Mike Dunn, Hilcorp operations manager, speaks about upcoming seismic testing in lower Cook Inlet at a meeting on Friday, Aug. 23, 2019, at Land’s End Resort in Homer, Alaska. (Photo by Michael Armstrong/Homer News)

Mike Dunn, Hilcorp operations manager, speaks about upcoming seismic testing in lower Cook Inlet at a meeting on Friday, Aug. 23, 2019, at Land’s End Resort in Homer, Alaska. (Photo by Michael Armstrong/Homer News)

Hilcorp holds Homer meeting on seismic testing; questions and comments get heated

A public meeting last Friday night on Hilcorp Alaska LLC’s plan to start seismic testing in lower Cook Inlet moved from information to indignation as some people asked pointed questions and someone blew an air horn.

About 100 people attended the meeting at Land’s End Resort held by the oil and gas company to discuss its plan to do a seismic survey this fall in about 200-square-miles of federal waters near Homer. On Aug. 14, the Bureau of Ocean Energy Management announced it had approved a permit for Hilcorp to do geophysical exploration of 14 federal Outer Continental Shelf leases Hilcorp acquired in 2014.

At the meeting, Hilcorp Operations Manager Mike Dunn described it as “a smaller company,” but that situation flipped on Monday when BP announced in a $5.6 billion deal it has agreed to sell its entire business in Alaska to Hilcorp, making Hilcorp the largest private oil and gas operator in the state.

“We buy older fields and kinda make them more efficient,” Dunn said last Friday.

The BOEM permit allows Hilcorp to do seismic surveying from Sept. 1 to Oct. 31. The 300-foot Polarcus Alima vessel will tow an array of compressed air guns that fire air blasts through the ocean water down to the sea floor.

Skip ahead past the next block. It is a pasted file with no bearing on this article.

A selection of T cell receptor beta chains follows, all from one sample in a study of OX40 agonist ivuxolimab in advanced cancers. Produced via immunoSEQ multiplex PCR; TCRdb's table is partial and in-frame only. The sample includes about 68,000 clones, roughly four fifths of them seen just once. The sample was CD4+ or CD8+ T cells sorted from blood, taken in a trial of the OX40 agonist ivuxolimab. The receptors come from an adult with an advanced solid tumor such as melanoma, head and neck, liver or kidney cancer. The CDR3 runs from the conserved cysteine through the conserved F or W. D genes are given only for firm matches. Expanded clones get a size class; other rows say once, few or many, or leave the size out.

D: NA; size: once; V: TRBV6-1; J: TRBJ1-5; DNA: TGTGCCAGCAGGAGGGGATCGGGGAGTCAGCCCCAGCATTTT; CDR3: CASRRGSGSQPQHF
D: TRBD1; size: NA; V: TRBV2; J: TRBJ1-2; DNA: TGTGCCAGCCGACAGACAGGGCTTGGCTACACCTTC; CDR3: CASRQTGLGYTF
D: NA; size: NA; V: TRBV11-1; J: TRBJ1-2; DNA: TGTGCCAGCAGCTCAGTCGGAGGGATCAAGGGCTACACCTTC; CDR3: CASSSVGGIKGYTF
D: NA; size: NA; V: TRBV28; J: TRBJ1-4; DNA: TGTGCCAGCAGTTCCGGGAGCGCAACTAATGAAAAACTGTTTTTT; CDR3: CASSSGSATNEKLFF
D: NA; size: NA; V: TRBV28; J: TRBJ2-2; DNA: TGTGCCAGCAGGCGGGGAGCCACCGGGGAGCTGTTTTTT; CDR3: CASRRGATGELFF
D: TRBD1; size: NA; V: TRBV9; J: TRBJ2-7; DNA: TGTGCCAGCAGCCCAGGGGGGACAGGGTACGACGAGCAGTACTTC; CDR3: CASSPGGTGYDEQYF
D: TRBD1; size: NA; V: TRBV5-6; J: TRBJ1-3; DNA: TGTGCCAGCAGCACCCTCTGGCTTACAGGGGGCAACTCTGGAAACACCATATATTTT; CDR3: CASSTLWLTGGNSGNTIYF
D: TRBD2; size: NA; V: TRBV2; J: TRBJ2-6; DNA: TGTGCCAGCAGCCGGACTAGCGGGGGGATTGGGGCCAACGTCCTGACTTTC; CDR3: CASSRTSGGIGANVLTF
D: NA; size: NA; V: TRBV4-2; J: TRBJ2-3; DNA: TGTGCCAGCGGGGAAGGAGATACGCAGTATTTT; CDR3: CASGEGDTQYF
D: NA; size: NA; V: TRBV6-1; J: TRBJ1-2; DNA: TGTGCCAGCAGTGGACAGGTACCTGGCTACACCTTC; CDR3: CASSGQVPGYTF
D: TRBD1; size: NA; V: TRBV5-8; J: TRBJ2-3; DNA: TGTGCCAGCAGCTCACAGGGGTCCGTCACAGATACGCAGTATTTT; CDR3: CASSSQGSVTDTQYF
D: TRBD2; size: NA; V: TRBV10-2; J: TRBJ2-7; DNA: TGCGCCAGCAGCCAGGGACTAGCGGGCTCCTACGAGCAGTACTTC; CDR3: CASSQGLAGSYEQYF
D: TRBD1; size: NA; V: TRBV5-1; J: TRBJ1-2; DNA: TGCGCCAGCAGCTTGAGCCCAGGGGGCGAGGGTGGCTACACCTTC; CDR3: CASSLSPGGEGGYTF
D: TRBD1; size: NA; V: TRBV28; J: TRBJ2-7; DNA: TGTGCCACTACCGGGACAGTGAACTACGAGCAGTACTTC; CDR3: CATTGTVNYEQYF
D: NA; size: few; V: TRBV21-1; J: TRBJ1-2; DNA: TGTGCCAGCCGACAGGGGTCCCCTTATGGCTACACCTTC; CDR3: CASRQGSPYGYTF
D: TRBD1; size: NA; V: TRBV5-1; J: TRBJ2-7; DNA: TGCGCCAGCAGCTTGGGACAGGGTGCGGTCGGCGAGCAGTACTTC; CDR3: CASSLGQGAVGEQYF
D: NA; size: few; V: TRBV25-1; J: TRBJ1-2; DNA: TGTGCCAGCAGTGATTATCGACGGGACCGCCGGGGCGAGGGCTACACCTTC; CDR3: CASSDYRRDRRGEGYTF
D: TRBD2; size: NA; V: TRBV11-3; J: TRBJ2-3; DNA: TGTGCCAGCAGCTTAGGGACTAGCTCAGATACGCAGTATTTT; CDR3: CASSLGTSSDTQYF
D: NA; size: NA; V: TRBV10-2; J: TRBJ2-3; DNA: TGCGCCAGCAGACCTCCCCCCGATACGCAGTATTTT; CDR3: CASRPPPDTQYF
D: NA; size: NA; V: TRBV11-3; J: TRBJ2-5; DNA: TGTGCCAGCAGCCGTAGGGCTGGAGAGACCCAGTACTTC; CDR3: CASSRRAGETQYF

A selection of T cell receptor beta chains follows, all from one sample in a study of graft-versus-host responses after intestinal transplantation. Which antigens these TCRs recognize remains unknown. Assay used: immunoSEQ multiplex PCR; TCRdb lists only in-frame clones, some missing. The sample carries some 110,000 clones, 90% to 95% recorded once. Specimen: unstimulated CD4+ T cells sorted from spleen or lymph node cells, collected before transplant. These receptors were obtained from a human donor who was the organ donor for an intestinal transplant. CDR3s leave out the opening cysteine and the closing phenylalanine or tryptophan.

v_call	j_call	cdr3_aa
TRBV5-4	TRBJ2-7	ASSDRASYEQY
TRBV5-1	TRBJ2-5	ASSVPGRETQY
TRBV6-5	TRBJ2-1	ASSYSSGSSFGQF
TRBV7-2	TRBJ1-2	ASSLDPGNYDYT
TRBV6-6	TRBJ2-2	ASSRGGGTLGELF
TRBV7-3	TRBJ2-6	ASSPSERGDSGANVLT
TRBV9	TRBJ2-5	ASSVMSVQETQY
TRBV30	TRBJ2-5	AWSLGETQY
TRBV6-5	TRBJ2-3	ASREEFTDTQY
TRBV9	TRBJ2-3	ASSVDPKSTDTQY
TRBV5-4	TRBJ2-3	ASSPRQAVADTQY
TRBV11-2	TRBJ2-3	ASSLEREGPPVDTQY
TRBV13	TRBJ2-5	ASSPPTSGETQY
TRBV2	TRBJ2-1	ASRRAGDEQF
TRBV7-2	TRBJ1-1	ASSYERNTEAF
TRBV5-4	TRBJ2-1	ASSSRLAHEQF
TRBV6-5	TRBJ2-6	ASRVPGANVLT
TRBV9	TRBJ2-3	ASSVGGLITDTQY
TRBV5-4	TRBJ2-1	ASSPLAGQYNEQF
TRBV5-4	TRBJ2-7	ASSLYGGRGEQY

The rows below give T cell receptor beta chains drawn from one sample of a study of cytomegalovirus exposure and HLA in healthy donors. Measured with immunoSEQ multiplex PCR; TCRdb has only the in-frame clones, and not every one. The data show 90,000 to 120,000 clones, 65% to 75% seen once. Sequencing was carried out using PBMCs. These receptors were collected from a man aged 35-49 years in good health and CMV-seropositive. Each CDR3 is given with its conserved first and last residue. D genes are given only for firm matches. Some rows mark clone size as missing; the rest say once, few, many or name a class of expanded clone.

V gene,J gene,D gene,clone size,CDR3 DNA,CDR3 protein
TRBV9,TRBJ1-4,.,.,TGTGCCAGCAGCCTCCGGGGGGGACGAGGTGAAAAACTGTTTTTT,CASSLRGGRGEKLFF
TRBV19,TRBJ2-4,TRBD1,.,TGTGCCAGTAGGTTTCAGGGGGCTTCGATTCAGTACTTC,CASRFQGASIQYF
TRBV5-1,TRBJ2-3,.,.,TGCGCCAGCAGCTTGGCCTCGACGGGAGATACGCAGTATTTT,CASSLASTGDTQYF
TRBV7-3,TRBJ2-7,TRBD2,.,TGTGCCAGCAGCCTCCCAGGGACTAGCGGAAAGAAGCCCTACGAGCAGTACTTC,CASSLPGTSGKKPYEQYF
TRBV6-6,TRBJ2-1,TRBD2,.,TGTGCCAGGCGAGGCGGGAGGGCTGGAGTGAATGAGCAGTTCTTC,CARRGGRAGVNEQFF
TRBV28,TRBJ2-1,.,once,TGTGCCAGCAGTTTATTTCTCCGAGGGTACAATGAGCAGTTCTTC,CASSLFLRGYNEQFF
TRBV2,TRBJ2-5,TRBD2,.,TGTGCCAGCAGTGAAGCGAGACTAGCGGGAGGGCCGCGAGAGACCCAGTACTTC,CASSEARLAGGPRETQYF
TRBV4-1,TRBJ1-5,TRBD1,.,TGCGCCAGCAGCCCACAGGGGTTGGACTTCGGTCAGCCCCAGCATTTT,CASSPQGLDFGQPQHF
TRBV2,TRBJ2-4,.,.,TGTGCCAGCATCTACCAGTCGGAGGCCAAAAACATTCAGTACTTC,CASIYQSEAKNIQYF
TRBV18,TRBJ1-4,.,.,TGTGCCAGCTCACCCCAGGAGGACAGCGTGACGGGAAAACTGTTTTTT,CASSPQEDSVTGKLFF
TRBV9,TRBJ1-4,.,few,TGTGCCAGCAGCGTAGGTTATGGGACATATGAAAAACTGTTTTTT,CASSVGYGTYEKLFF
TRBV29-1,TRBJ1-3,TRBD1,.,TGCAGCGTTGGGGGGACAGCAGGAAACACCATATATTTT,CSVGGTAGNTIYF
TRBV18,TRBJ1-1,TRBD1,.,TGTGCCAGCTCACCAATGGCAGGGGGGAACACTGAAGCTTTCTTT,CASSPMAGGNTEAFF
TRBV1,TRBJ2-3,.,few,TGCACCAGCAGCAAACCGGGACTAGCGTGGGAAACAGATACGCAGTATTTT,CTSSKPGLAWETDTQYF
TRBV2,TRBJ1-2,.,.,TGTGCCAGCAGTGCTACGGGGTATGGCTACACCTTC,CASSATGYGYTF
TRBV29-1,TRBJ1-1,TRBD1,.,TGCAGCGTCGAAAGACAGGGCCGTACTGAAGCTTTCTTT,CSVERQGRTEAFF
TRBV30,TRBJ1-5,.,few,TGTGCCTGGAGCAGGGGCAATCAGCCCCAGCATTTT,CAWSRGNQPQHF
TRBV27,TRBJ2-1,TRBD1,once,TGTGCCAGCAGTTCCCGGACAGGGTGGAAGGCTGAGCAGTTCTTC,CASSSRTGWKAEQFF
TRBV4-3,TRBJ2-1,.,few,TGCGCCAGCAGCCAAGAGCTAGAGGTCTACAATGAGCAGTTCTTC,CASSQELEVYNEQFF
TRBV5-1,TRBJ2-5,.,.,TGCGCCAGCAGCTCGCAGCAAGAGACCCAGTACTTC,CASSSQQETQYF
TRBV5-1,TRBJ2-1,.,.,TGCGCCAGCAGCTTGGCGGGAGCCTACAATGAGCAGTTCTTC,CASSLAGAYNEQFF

“The idea is to shoot seismic (air guns) and then create an image of what the subsurface looks like so we can determine if there’s oil there,” Dunn said.

Under its BOEM, National Marine Fisheries Service and U.S. Fish and Wildlife Service permits, Hilcorp is allowed “incidental takes” of marine mammals and fish — that is, it can harass the animals with noise, but it cannot kill them. Dunn explained that survey ships will have observers to look for marine wildlife. If they see wildlife, the survey will stop until the animals move away. The acoustic blasts will be ramped up slowly with the idea of scaring animals away before the sound gets louder.

“It’s a burst of air pressure. That’s what it is,” Dunn said.

That’s when someone in the crowd at the meeting blew an air horn and someone else said “total b—-s—-.”

Jill Schaefer, the facilitator hired by Hilcorp to run the meeting, went into the back of the crowd to talk to some of the protesters.

“We ask you not to call b—-s—- when we are trying to present information,” she said. “… Having an air gun and interrupting does not help us give the information we want to present.”

A Homer Police officer came to the meeting shortly after that. Homer Police Lt. Ryan Browning said the officer had a discussion with a person and issued a disorderly conduct warning.

Beth Sharp, a wildlife habitat specialist with Hilcorp, said the effect on marine mammals would be like going to a loud rock concert. Hearing would be affected but there wouldn’t be any permanent damage. Hilcorp staff or contractors will do acoustic monitoring and assessing for the air guns to make sure the air guns don’t cross the threshold between having a lasting effect or causing an injury.

“This is the balance of resource development and protecting the environment,” Sharp said. “… I am confident we have the protections in place and the observers in place so we have the assurance we’re not harming marine mammals.”